Buying Kitchen Knives
Whether you’re a home foodie or a professional chef, the most important part of your kit will likely be your knife. A good knife can make a world of difference in the way you prepare food, helping you to create better dishes.
When it comes to buying knives yourself, there are a few things you should know, so we thought we would put together this everyday guide to help you buy the right kitchen knives for you.
In this guide:
- The Intro
- Know Your Knives
- The Home Kitchen
- The Pro Kitchen
- Common Knife Materials
Know Your Knives…
This knife has one of the shortest blades of the standard kitchen knives set, making it ideal for more intricate jobs such as peeling and slicing.
This is probably the most used knife in the kitchen and comes in handy for a huge variety of jobs. The blade should round off towards the tip so you can easily use a rocking motion with the knife. Use this knife for chopping and slicing as well as a host of other jobs.
With a long serrated blade, this knife is perfectly designed to easily cut through bread without tearing or squashing the bread itself. You can also use this knife to slice through cakes or even to carve meat if you find yourself without a carving knife.
These knives can be up to 14 inches long and are used for carving meat. They are perfectly designed to easily cut thin slices of meat, tending to be a little slimmer than other blades so you can get the perfect cut.
Designed to be able to do the intricate work of de-boning meat and fish, this knife is usually particularly thin and flexible with a very sharp tip.
As the name suggests, this knife is all about utility, being practical for a number of different things, from slicing meat to chopping fruit.
The fillet knife, like the boning knife is flexible and thin, but is designed to tackle the job of skinning and filleting fish. The flexibility of the blade allows it to easily work through the fish easily and is usually held on its side.
The cleaver is an instantly recognisable knife with a thick, flat blade which is used to butcher meat. The weight of the blade allows you to work through meat and bone, using the sharp tip to cut into the meat.
This knife is Japanese in origin and has a distinctive shape with sheepsfoot blade, meaning that the bottom has a straight edge with the dull back of the knife curving to the sharp tip. The blade often has grooves or simples which help to prevent food from sticking to it. Use this knife for slicing, dicing and mincing.
The Home Kitchen
If you are just starting to build your knife set, there are some that will prove more useful for everyday tasks than others, so try starting your collection with these:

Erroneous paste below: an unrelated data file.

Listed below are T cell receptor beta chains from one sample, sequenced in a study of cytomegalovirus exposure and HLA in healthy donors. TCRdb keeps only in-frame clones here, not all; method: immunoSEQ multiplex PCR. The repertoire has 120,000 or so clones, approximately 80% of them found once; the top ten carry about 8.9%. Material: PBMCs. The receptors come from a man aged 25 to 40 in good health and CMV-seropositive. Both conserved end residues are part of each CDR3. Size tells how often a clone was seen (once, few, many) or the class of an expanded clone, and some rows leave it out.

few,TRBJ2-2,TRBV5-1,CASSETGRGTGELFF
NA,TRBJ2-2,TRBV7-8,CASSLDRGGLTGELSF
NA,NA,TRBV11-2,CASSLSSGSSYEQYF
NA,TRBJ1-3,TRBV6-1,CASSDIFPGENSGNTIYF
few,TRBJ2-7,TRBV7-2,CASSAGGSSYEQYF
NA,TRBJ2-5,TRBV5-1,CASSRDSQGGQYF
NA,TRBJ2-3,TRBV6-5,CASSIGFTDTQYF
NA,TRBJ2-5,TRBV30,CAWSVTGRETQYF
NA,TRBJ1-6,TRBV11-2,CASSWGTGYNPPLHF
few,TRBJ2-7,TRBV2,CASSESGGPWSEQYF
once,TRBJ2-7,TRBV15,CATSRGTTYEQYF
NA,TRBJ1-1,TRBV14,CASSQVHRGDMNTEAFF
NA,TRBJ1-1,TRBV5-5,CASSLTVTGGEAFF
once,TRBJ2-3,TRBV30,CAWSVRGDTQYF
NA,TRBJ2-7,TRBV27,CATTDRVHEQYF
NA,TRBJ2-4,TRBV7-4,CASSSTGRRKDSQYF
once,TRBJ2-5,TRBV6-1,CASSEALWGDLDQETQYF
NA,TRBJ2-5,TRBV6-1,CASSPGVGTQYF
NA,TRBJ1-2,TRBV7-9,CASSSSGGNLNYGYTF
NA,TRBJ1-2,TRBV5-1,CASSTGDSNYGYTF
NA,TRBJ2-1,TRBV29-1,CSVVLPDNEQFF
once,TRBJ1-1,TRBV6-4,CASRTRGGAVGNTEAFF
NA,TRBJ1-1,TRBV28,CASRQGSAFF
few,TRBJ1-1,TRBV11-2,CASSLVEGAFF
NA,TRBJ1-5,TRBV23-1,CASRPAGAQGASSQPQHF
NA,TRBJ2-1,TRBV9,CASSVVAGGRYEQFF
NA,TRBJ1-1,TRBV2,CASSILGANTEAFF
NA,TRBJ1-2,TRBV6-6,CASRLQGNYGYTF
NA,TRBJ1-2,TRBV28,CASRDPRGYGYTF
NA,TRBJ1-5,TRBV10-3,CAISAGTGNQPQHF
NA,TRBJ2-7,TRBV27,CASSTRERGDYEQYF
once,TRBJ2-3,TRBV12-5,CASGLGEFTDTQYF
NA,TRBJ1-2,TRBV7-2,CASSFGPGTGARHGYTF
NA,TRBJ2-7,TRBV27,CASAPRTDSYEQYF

- Paring Knife
- Chef’s Knife
- Bread Knife
- Carving Knife
These knives will take care of tasks such as chopping vegetables, carving meat, slicing bread and everything that you are likely to need to do in a home kitchen. Of course, if you are a little more adventurous in the kitchen, you may have use for other knives such as the boning knife and filleting knife.
The Professional Kitchen
If you are running a professional kitchen, you are much more likely to have use for a wider range of knives. You may need to include knives such as a cleaver and a filleting knife which may not be of much use in a home kitchen.
Common Knife Materials
Kitchen knives can be made from a variety of materials, differing in quality and strength. The most common of these materials are:
This is a rather cheap metal that will make very affordable knives. However, the blades will need plenty of care as they will dull fairly quickly.
With a higher carbon content than regular stainless steel, these blades are harder wearing. The carbon in the metal means that the blades will be able to keep their sharp edge better than stainless steel knives.
Blades made from Damascus steel are particularly stylish with distinctive patterns that occur naturally from the forging process. This process involves creating a carbon steel core which is then surrounded by a build up of layers of soft and hard stainless steel. This creates an incredibly durable blade which can hold an extremely sharp edge.
Ceramic blades are known for being particularly hard, holding their sharp edge for far longer than most metal knives. In fact these knives are so hard that they can only be sharpened by diamond sharpeners.
These knives tend to combine titanium with other materials such as ceramic, silver or even diamond. This creates a remarkably tough blade which, like the ceramic blade, is also lightweight.
Choosing the perfect kitchen knife or set of knives can be very much down to personal preference, so the decision may require plenty of thought. At Kitchen Knives, we’re always happy to help you choose the best kitchen knives whether you are a home cook or a professional chef. Don’t hesitate to get in touch with a member of our team if you have any questions.